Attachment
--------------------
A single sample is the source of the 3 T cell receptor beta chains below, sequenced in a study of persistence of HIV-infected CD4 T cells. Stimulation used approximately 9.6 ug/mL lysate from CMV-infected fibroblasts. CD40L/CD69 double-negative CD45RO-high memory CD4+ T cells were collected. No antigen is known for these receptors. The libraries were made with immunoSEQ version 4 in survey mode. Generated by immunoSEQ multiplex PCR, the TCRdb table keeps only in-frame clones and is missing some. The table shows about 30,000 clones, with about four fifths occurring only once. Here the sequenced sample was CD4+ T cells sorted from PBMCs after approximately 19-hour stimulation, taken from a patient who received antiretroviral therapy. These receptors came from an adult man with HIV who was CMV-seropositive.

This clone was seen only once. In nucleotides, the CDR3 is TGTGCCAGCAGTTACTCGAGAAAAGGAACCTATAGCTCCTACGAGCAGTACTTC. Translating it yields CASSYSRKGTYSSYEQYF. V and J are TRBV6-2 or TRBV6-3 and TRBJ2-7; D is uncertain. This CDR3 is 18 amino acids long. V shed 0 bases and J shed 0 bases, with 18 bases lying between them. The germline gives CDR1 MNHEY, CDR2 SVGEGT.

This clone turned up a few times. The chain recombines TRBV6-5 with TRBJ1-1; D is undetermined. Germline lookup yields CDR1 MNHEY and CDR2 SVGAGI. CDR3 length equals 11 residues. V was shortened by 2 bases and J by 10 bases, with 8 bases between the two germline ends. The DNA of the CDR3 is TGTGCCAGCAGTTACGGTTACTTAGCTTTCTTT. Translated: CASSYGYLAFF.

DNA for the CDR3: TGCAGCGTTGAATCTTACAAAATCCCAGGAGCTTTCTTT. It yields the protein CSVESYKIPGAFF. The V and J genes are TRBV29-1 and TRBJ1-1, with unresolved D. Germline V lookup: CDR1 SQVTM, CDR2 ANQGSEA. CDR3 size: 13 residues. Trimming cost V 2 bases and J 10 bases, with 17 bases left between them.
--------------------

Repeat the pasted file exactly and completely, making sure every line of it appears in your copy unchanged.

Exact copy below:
A single sample is the source of the 3 T cell receptor beta chains below, sequenced in a study of persistence of HIV-infected CD4 T cells. Stimulation used approximately 9.6 ug/mL lysate from CMV-infected fibroblasts. CD40L/CD69 double-negative CD45RO-high memory CD4+ T cells were collected. No antigen is known for these receptors. The libraries were made with immunoSEQ version 4 in survey mode. Generated by immunoSEQ multiplex PCR, the TCRdb table keeps only in-frame clones and is missing some. The table shows about 30,000 clones, with about four fifths occurring only once. Here the sequenced sample was CD4+ T cells sorted from PBMCs after approximately 19-hour stimulation, taken from a patient who received antiretroviral therapy. These receptors came from an adult man with HIV who was CMV-seropositive.

This clone was seen only once. In nucleotides, the CDR3 is TGTGCCAGCAGTTACTCGAGAAAAGGAACCTATAGCTCCTACGAGCAGTACTTC. Translating it yields CASSYSRKGTYSSYEQYF. V and J are TRBV6-2 or TRBV6-3 and TRBJ2-7; D is uncertain. This CDR3 is 18 amino acids long. V shed 0 bases and J shed 0 bases, with 18 bases lying between them. The germline gives CDR1 MNHEY, CDR2 SVGEGT.

This clone turned up a few times. The chain recombines TRBV6-5 with TRBJ1-1; D is undetermined. Germline lookup yields CDR1 MNHEY and CDR2 SVGAGI. CDR3 length equals 11 residues. V was shortened by 2 bases and J by 10 bases, with 8 bases between the two germline ends. The DNA of the CDR3 is TGTGCCAGCAGTTACGGTTACTTAGCTTTCTTT. Translated: CASSYGYLAFF.

DNA for the CDR3: TGCAGCGTTGAATCTTACAAAATCCCAGGAGCTTTCTTT. It yields the protein CSVESYKIPGAFF. The V and J genes are TRBV29-1 and TRBJ1-1, with unresolved D. Germline V lookup: CDR1 SQVTM, CDR2 ANQGSEA. CDR3 size: 13 residues. Trimming cost V 2 bases and J 10 bases, with 17 bases left between them.